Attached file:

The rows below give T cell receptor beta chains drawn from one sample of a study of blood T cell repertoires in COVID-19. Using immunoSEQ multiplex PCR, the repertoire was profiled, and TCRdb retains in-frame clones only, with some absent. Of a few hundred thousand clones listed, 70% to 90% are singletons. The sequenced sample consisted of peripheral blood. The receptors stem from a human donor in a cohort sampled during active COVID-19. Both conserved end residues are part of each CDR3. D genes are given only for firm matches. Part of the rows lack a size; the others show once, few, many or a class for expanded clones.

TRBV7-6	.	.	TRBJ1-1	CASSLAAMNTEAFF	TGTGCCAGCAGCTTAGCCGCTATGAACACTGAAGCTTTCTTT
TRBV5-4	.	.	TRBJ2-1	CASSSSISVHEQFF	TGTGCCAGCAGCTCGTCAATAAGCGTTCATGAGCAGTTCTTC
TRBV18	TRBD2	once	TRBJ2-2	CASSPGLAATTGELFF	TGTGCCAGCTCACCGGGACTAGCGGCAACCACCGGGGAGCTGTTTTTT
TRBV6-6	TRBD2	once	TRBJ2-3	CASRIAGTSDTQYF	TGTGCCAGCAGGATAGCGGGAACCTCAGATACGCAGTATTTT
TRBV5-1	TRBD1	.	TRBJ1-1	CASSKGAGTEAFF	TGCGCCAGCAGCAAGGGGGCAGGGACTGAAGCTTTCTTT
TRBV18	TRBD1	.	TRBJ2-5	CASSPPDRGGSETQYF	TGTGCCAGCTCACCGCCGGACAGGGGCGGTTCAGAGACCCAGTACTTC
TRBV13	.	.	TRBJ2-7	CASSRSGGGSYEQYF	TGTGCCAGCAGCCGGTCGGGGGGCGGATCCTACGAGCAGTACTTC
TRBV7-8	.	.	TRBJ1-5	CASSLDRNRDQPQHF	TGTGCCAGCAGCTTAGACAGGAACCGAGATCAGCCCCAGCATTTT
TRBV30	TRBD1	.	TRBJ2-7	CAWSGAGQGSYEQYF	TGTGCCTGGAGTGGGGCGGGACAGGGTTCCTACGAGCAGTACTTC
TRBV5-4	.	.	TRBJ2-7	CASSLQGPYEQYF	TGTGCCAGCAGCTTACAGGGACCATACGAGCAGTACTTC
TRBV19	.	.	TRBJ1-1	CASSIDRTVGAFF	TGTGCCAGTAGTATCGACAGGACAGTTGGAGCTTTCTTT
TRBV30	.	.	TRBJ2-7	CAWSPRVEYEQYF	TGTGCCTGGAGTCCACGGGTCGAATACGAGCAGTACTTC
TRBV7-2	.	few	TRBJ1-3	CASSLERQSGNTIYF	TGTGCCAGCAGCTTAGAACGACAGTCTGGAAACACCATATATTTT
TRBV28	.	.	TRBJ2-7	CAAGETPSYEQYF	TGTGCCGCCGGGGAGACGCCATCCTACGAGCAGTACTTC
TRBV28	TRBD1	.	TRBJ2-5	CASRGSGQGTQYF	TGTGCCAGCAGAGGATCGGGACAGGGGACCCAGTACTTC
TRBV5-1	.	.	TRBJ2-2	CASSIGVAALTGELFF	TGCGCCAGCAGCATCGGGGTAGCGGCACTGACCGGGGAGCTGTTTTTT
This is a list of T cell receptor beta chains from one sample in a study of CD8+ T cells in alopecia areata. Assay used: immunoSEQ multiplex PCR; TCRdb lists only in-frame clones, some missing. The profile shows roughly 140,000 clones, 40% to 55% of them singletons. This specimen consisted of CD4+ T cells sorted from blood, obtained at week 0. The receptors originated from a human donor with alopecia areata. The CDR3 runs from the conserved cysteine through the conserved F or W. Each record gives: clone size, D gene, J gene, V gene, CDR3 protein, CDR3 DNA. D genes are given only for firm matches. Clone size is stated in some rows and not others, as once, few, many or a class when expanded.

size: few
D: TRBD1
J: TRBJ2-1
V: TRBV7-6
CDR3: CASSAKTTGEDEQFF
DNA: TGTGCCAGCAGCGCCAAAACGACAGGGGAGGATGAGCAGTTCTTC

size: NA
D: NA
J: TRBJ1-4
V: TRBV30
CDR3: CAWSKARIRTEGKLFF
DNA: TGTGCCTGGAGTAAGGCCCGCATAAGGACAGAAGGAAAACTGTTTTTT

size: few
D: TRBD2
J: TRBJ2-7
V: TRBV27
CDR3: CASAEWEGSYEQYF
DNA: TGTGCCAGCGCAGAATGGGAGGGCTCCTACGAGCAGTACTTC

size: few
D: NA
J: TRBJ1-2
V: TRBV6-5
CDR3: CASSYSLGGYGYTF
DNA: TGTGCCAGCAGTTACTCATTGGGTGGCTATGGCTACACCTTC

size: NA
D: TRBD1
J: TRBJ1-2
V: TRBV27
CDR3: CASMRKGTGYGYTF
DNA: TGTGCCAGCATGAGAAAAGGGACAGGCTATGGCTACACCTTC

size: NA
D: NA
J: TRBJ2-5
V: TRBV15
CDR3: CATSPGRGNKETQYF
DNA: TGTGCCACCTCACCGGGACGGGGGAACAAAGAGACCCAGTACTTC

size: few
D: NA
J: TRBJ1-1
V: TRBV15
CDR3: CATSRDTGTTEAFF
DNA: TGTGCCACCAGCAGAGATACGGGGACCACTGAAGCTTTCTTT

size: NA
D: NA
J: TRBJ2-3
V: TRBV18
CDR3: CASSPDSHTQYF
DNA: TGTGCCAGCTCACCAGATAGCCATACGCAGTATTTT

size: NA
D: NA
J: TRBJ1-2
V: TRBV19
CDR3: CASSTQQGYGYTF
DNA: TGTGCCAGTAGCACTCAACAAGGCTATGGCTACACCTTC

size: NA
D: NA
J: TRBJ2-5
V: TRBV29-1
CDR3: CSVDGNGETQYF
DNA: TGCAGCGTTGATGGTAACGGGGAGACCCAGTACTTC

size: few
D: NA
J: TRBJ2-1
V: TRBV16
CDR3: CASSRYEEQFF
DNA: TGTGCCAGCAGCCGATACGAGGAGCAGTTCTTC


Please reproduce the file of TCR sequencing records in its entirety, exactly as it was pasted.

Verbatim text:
The rows below give T cell receptor beta chains drawn from one sample of a study of blood T cell repertoires in COVID-19. Using immunoSEQ multiplex PCR, the repertoire was profiled, and TCRdb retains in-frame clones only, with some absent. Of a few hundred thousand clones listed, 70% to 90% are singletons. The sequenced sample consisted of peripheral blood. The receptors stem from a human donor in a cohort sampled during active COVID-19. Both conserved end residues are part of each CDR3. D genes are given only for firm matches. Part of the rows lack a size; the others show once, few, many or a class for expanded clones.

TRBV7-6	.	.	TRBJ1-1	CASSLAAMNTEAFF	TGTGCCAGCAGCTTAGCCGCTATGAACACTGAAGCTTTCTTT
TRBV5-4	.	.	TRBJ2-1	CASSSSISVHEQFF	TGTGCCAGCAGCTCGTCAATAAGCGTTCATGAGCAGTTCTTC
TRBV18	TRBD2	once	TRBJ2-2	CASSPGLAATTGELFF	TGTGCCAGCTCACCGGGACTAGCGGCAACCACCGGGGAGCTGTTTTTT
TRBV6-6	TRBD2	once	TRBJ2-3	CASRIAGTSDTQYF	TGTGCCAGCAGGATAGCGGGAACCTCAGATACGCAGTATTTT
TRBV5-1	TRBD1	.	TRBJ1-1	CASSKGAGTEAFF	TGCGCCAGCAGCAAGGGGGCAGGGACTGAAGCTTTCTTT
TRBV18	TRBD1	.	TRBJ2-5	CASSPPDRGGSETQYF	TGTGCCAGCTCACCGCCGGACAGGGGCGGTTCAGAGACCCAGTACTTC
TRBV13	.	.	TRBJ2-7	CASSRSGGGSYEQYF	TGTGCCAGCAGCCGGTCGGGGGGCGGATCCTACGAGCAGTACTTC
TRBV7-8	.	.	TRBJ1-5	CASSLDRNRDQPQHF	TGTGCCAGCAGCTTAGACAGGAACCGAGATCAGCCCCAGCATTTT
TRBV30	TRBD1	.	TRBJ2-7	CAWSGAGQGSYEQYF	TGTGCCTGGAGTGGGGCGGGACAGGGTTCCTACGAGCAGTACTTC
TRBV5-4	.	.	TRBJ2-7	CASSLQGPYEQYF	TGTGCCAGCAGCTTACAGGGACCATACGAGCAGTACTTC
TRBV19	.	.	TRBJ1-1	CASSIDRTVGAFF	TGTGCCAGTAGTATCGACAGGACAGTTGGAGCTTTCTTT
TRBV30	.	.	TRBJ2-7	CAWSPRVEYEQYF	TGTGCCTGGAGTCCACGGGTCGAATACGAGCAGTACTTC
TRBV7-2	.	few	TRBJ1-3	CASSLERQSGNTIYF	TGTGCCAGCAGCTTAGAACGACAGTCTGGAAACACCATATATTTT
TRBV28	.	.	TRBJ2-7	CAAGETPSYEQYF	TGTGCCGCCGGGGAGACGCCATCCTACGAGCAGTACTTC
TRBV28	TRBD1	.	TRBJ2-5	CASRGSGQGTQYF	TGTGCCAGCAGAGGATCGGGACAGGGGACCCAGTACTTC
TRBV5-1	.	.	TRBJ2-2	CASSIGVAALTGELFF	TGCGCCAGCAGCATCGGGGTAGCGGCACTGACCGGGGAGCTGTTTTTT
This is a list of T cell receptor beta chains from one sample in a study of CD8+ T cells in alopecia areata. Assay used: immunoSEQ multiplex PCR; TCRdb lists only in-frame clones, some missing. The profile shows roughly 140,000 clones, 40% to 55% of them singletons. This specimen consisted of CD4+ T cells sorted from blood, obtained at week 0. The receptors originated from a human donor with alopecia areata. The CDR3 runs from the conserved cysteine through the conserved F or W. Each record gives: clone size, D gene, J gene, V gene, CDR3 protein, CDR3 DNA. D genes are given only for firm matches. Clone size is stated in some rows and not others, as once, few, many or a class when expanded.

size: few
D: TRBD1
J: TRBJ2-1
V: TRBV7-6
CDR3: CASSAKTTGEDEQFF
DNA: TGTGCCAGCAGCGCCAAAACGACAGGGGAGGATGAGCAGTTCTTC

size: NA
D: NA
J: TRBJ1-4
V: TRBV30
CDR3: CAWSKARIRTEGKLFF
DNA: TGTGCCTGGAGTAAGGCCCGCATAAGGACAGAAGGAAAACTGTTTTTT

size: few
D: TRBD2
J: TRBJ2-7
V: TRBV27
CDR3: CASAEWEGSYEQYF
DNA: TGTGCCAGCGCAGAATGGGAGGGCTCCTACGAGCAGTACTTC

size: few
D: NA
J: TRBJ1-2
V: TRBV6-5
CDR3: CASSYSLGGYGYTF
DNA: TGTGCCAGCAGTTACTCATTGGGTGGCTATGGCTACACCTTC

size: NA
D: TRBD1
J: TRBJ1-2
V: TRBV27
CDR3: CASMRKGTGYGYTF
DNA: TGTGCCAGCATGAGAAAAGGGACAGGCTATGGCTACACCTTC

size: NA
D: NA
J: TRBJ2-5
V: TRBV15
CDR3: CATSPGRGNKETQYF
DNA: TGTGCCACCTCACCGGGACGGGGGAACAAAGAGACCCAGTACTTC

size: few
D: NA
J: TRBJ1-1
V: TRBV15
CDR3: CATSRDTGTTEAFF
DNA: TGTGCCACCAGCAGAGATACGGGGACCACTGAAGCTTTCTTT

size: NA
D: NA
J: TRBJ2-3
V: TRBV18
CDR3: CASSPDSHTQYF
DNA: TGTGCCAGCTCACCAGATAGCCATACGCAGTATTTT

size: NA
D: NA
J: TRBJ1-2
V: TRBV19
CDR3: CASSTQQGYGYTF
DNA: TGTGCCAGTAGCACTCAACAAGGCTATGGCTACACCTTC

size: NA
D: NA
J: TRBJ2-5
V: TRBV29-1
CDR3: CSVDGNGETQYF
DNA: TGCAGCGTTGATGGTAACGGGGAGACCCAGTACTTC

size: few
D: NA
J: TRBJ2-1
V: TRBV16
CDR3: CASSRYEEQFF
DNA: TGTGCCAGCAGCCGATACGAGGAGCAGTTCTTC